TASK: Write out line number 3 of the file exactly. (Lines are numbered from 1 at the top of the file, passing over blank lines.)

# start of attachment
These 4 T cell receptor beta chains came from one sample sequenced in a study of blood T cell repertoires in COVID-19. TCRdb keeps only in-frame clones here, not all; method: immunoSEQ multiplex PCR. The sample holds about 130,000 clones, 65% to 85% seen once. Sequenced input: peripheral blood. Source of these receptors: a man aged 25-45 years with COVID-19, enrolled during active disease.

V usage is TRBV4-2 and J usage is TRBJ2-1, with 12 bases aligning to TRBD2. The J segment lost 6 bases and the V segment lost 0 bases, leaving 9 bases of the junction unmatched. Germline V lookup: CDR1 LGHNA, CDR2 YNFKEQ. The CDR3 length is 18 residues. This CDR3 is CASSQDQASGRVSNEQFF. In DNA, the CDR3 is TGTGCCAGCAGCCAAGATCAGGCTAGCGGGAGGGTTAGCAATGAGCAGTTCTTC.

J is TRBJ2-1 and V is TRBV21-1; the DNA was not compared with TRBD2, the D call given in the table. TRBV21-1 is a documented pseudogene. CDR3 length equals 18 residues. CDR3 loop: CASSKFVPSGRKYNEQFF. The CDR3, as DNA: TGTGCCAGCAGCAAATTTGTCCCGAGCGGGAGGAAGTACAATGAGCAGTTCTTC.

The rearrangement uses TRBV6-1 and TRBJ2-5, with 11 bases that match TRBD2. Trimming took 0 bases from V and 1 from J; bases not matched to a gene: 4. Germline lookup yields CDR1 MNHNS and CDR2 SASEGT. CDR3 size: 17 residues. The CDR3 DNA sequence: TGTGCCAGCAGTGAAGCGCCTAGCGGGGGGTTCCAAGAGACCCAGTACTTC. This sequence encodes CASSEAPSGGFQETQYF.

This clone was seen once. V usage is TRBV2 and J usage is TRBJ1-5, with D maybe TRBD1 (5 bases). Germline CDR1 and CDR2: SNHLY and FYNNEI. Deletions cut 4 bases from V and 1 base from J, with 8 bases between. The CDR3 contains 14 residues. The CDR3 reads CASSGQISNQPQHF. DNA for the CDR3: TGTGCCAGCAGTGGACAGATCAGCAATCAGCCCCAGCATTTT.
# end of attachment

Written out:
J is TRBJ2-1 and V is TRBV21-1; the DNA was not compared with TRBD2, the D call given in the table. TRBV21-1 is a documented pseudogene. CDR3 length equals 18 residues. CDR3 loop: CASSKFVPSGRKYNEQFF. The CDR3, as DNA: TGTGCCAGCAGCAAATTTGTCCCGAGCGGGAGGAAGTACAATGAGCAGTTCTTC.